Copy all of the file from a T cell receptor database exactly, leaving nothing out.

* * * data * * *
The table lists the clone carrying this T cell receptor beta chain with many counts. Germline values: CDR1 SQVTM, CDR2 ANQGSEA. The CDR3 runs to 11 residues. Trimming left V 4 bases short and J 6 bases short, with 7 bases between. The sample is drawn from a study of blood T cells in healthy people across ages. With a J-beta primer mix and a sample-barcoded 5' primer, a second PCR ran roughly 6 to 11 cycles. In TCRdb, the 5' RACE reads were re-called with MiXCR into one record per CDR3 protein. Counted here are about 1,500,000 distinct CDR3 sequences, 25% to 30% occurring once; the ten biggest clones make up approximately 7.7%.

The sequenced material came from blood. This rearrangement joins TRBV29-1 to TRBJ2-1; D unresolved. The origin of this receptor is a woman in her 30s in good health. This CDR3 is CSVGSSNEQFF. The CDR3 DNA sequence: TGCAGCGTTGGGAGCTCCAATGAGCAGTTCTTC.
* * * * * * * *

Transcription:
The table lists the clone carrying this T cell receptor beta chain with many counts. Germline values: CDR1 SQVTM, CDR2 ANQGSEA. The CDR3 runs to 11 residues. Trimming left V 4 bases short and J 6 bases short, with 7 bases between. The sample is drawn from a study of blood T cells in healthy people across ages. With a J-beta primer mix and a sample-barcoded 5' primer, a second PCR ran roughly 6 to 11 cycles. In TCRdb, the 5' RACE reads were re-called with MiXCR into one record per CDR3 protein. Counted here are about 1,500,000 distinct CDR3 sequences, 25% to 30% occurring once; the ten biggest clones make up approximately 7.7%.

The sequenced material came from blood. This rearrangement joins TRBV29-1 to TRBJ2-1; D unresolved. The origin of this receptor is a woman in her 30s in good health. This CDR3 is CSVGSSNEQFF. The CDR3 DNA sequence: TGCAGCGTTGGGAGCTCCAATGAGCAGTTCTTC.